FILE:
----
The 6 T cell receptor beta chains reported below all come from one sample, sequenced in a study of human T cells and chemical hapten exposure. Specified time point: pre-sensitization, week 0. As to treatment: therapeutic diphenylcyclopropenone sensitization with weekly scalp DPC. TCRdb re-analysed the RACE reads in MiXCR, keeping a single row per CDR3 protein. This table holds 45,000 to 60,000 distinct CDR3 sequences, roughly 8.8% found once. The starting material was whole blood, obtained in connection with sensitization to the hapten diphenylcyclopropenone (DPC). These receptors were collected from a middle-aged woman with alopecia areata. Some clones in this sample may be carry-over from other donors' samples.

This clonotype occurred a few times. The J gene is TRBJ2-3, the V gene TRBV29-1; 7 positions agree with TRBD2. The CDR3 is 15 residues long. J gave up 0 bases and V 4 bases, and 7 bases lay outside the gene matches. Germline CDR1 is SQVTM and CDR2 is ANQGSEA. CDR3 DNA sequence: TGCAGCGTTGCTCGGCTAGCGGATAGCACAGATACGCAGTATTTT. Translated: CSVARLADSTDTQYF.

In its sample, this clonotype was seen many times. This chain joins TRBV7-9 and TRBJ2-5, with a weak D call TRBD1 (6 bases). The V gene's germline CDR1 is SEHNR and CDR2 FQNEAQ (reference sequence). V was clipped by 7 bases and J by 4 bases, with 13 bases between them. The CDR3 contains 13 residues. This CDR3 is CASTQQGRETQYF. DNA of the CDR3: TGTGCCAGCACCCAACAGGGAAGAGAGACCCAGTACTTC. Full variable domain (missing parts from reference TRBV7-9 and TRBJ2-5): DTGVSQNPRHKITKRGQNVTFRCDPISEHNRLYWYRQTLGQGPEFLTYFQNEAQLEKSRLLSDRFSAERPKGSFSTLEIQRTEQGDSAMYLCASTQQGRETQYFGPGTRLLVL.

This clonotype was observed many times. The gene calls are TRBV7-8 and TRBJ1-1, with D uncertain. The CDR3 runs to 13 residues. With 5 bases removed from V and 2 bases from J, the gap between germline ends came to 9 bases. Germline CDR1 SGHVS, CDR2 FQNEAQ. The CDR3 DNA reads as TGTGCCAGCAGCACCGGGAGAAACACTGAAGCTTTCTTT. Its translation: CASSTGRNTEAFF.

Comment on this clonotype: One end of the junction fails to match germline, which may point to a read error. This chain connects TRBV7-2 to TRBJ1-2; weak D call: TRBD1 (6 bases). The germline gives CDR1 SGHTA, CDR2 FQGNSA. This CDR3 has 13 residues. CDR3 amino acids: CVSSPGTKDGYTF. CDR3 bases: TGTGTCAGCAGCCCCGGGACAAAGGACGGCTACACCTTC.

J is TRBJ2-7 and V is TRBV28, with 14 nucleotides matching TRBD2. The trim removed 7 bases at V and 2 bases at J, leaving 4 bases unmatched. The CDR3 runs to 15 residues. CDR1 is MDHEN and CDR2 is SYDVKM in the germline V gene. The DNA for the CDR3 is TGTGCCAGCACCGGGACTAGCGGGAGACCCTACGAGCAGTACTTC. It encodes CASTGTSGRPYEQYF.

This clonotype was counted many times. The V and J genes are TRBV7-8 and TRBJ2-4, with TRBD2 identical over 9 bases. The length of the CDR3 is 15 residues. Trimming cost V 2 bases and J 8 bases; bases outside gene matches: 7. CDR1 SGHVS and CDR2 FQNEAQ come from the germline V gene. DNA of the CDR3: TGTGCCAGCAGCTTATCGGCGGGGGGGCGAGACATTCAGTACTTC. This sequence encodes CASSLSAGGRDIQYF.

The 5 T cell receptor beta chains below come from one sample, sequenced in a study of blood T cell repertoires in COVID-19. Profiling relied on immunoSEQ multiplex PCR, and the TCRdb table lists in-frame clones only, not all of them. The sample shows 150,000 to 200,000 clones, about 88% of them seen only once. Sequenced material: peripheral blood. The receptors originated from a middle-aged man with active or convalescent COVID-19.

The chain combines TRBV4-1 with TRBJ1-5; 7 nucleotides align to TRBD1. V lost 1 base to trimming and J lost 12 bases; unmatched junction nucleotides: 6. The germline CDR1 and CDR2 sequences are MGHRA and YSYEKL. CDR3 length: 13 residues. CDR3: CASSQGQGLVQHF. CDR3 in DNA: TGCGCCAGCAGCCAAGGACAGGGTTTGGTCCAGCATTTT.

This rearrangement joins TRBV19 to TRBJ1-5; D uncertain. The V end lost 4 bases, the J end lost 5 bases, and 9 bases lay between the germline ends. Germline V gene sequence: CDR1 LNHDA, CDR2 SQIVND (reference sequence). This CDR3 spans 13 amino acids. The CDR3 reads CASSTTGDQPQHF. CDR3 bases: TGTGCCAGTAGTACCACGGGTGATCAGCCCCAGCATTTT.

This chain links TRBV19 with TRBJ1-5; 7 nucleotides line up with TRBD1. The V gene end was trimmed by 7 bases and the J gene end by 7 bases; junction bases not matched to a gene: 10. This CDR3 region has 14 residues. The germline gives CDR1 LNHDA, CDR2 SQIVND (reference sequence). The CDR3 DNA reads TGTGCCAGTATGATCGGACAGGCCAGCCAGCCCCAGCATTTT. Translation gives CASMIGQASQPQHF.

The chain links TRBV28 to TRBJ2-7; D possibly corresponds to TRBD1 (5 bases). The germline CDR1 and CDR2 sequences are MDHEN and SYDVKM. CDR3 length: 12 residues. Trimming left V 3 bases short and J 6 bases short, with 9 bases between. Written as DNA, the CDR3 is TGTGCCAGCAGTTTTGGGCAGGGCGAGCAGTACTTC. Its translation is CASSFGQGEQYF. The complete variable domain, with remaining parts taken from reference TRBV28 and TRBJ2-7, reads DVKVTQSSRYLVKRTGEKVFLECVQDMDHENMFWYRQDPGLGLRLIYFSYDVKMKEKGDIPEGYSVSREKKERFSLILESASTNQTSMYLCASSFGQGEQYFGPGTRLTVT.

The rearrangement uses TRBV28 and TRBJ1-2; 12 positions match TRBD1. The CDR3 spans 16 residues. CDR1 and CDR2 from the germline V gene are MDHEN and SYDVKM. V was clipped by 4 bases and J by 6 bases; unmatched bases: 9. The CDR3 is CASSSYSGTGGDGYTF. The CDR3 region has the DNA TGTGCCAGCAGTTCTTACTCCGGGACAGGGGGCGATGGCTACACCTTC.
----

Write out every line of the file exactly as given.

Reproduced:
The 6 T cell receptor beta chains reported below all come from one sample, sequenced in a study of human T cells and chemical hapten exposure. Specified time point: pre-sensitization, week 0. As to treatment: therapeutic diphenylcyclopropenone sensitization with weekly scalp DPC. TCRdb re-analysed the RACE reads in MiXCR, keeping a single row per CDR3 protein. This table holds 45,000 to 60,000 distinct CDR3 sequences, roughly 8.8% found once. The starting material was whole blood, obtained in connection with sensitization to the hapten diphenylcyclopropenone (DPC). These receptors were collected from a middle-aged woman with alopecia areata. Some clones in this sample may be carry-over from other donors' samples.

This clonotype occurred a few times. The J gene is TRBJ2-3, the V gene TRBV29-1; 7 positions agree with TRBD2. The CDR3 is 15 residues long. J gave up 0 bases and V 4 bases, and 7 bases lay outside the gene matches. Germline CDR1 is SQVTM and CDR2 is ANQGSEA. CDR3 DNA sequence: TGCAGCGTTGCTCGGCTAGCGGATAGCACAGATACGCAGTATTTT. Translated: CSVARLADSTDTQYF.

In its sample, this clonotype was seen many times. This chain joins TRBV7-9 and TRBJ2-5, with a weak D call TRBD1 (6 bases). The V gene's germline CDR1 is SEHNR and CDR2 FQNEAQ (reference sequence). V was clipped by 7 bases and J by 4 bases, with 13 bases between them. The CDR3 contains 13 residues. This CDR3 is CASTQQGRETQYF. DNA of the CDR3: TGTGCCAGCACCCAACAGGGAAGAGAGACCCAGTACTTC. Full variable domain (missing parts from reference TRBV7-9 and TRBJ2-5): DTGVSQNPRHKITKRGQNVTFRCDPISEHNRLYWYRQTLGQGPEFLTYFQNEAQLEKSRLLSDRFSAERPKGSFSTLEIQRTEQGDSAMYLCASTQQGRETQYFGPGTRLLVL.

This clonotype was observed many times. The gene calls are TRBV7-8 and TRBJ1-1, with D uncertain. The CDR3 runs to 13 residues. With 5 bases removed from V and 2 bases from J, the gap between germline ends came to 9 bases. Germline CDR1 SGHVS, CDR2 FQNEAQ. The CDR3 DNA reads as TGTGCCAGCAGCACCGGGAGAAACACTGAAGCTTTCTTT. Its translation: CASSTGRNTEAFF.

Comment on this clonotype: One end of the junction fails to match germline, which may point to a read error. This chain connects TRBV7-2 to TRBJ1-2; weak D call: TRBD1 (6 bases). The germline gives CDR1 SGHTA, CDR2 FQGNSA. This CDR3 has 13 residues. CDR3 amino acids: CVSSPGTKDGYTF. CDR3 bases: TGTGTCAGCAGCCCCGGGACAAAGGACGGCTACACCTTC.

J is TRBJ2-7 and V is TRBV28, with 14 nucleotides matching TRBD2. The trim removed 7 bases at V and 2 bases at J, leaving 4 bases unmatched. The CDR3 runs to 15 residues. CDR1 is MDHEN and CDR2 is SYDVKM in the germline V gene. The DNA for the CDR3 is TGTGCCAGCACCGGGACTAGCGGGAGACCCTACGAGCAGTACTTC. It encodes CASTGTSGRPYEQYF.

This clonotype was counted many times. The V and J genes are TRBV7-8 and TRBJ2-4, with TRBD2 identical over 9 bases. The length of the CDR3 is 15 residues. Trimming cost V 2 bases and J 8 bases; bases outside gene matches: 7. CDR1 SGHVS and CDR2 FQNEAQ come from the germline V gene. DNA of the CDR3: TGTGCCAGCAGCTTATCGGCGGGGGGGCGAGACATTCAGTACTTC. This sequence encodes CASSLSAGGRDIQYF.

The 5 T cell receptor beta chains below come from one sample, sequenced in a study of blood T cell repertoires in COVID-19. Profiling relied on immunoSEQ multiplex PCR, and the TCRdb table lists in-frame clones only, not all of them. The sample shows 150,000 to 200,000 clones, about 88% of them seen only once. Sequenced material: peripheral blood. The receptors originated from a middle-aged man with active or convalescent COVID-19.

The chain combines TRBV4-1 with TRBJ1-5; 7 nucleotides align to TRBD1. V lost 1 base to trimming and J lost 12 bases; unmatched junction nucleotides: 6. The germline CDR1 and CDR2 sequences are MGHRA and YSYEKL. CDR3 length: 13 residues. CDR3: CASSQGQGLVQHF. CDR3 in DNA: TGCGCCAGCAGCCAAGGACAGGGTTTGGTCCAGCATTTT.

This rearrangement joins TRBV19 to TRBJ1-5; D uncertain. The V end lost 4 bases, the J end lost 5 bases, and 9 bases lay between the germline ends. Germline V gene sequence: CDR1 LNHDA, CDR2 SQIVND (reference sequence). This CDR3 spans 13 amino acids. The CDR3 reads CASSTTGDQPQHF. CDR3 bases: TGTGCCAGTAGTACCACGGGTGATCAGCCCCAGCATTTT.

This chain links TRBV19 with TRBJ1-5; 7 nucleotides line up with TRBD1. The V gene end was trimmed by 7 bases and the J gene end by 7 bases; junction bases not matched to a gene: 10. This CDR3 region has 14 residues. The germline gives CDR1 LNHDA, CDR2 SQIVND (reference sequence). The CDR3 DNA reads TGTGCCAGTATGATCGGACAGGCCAGCCAGCCCCAGCATTTT. Translation gives CASMIGQASQPQHF.

The chain links TRBV28 to TRBJ2-7; D possibly corresponds to TRBD1 (5 bases). The germline CDR1 and CDR2 sequences are MDHEN and SYDVKM. CDR3 length: 12 residues. Trimming left V 3 bases short and J 6 bases short, with 9 bases between. Written as DNA, the CDR3 is TGTGCCAGCAGTTTTGGGCAGGGCGAGCAGTACTTC. Its translation is CASSFGQGEQYF. The complete variable domain, with remaining parts taken from reference TRBV28 and TRBJ2-7, reads DVKVTQSSRYLVKRTGEKVFLECVQDMDHENMFWYRQDPGLGLRLIYFSYDVKMKEKGDIPEGYSVSREKKERFSLILESASTNQTSMYLCASSFGQGEQYFGPGTRLTVT.

The rearrangement uses TRBV28 and TRBJ1-2; 12 positions match TRBD1. The CDR3 spans 16 residues. CDR1 and CDR2 from the germline V gene are MDHEN and SYDVKM. V was clipped by 4 bases and J by 6 bases; unmatched bases: 9. The CDR3 is CASSSYSGTGGDGYTF. The CDR3 region has the DNA TGTGCCAGCAGTTCTTACTCCGGGACAGGGGGCGATGGCTACACCTTC.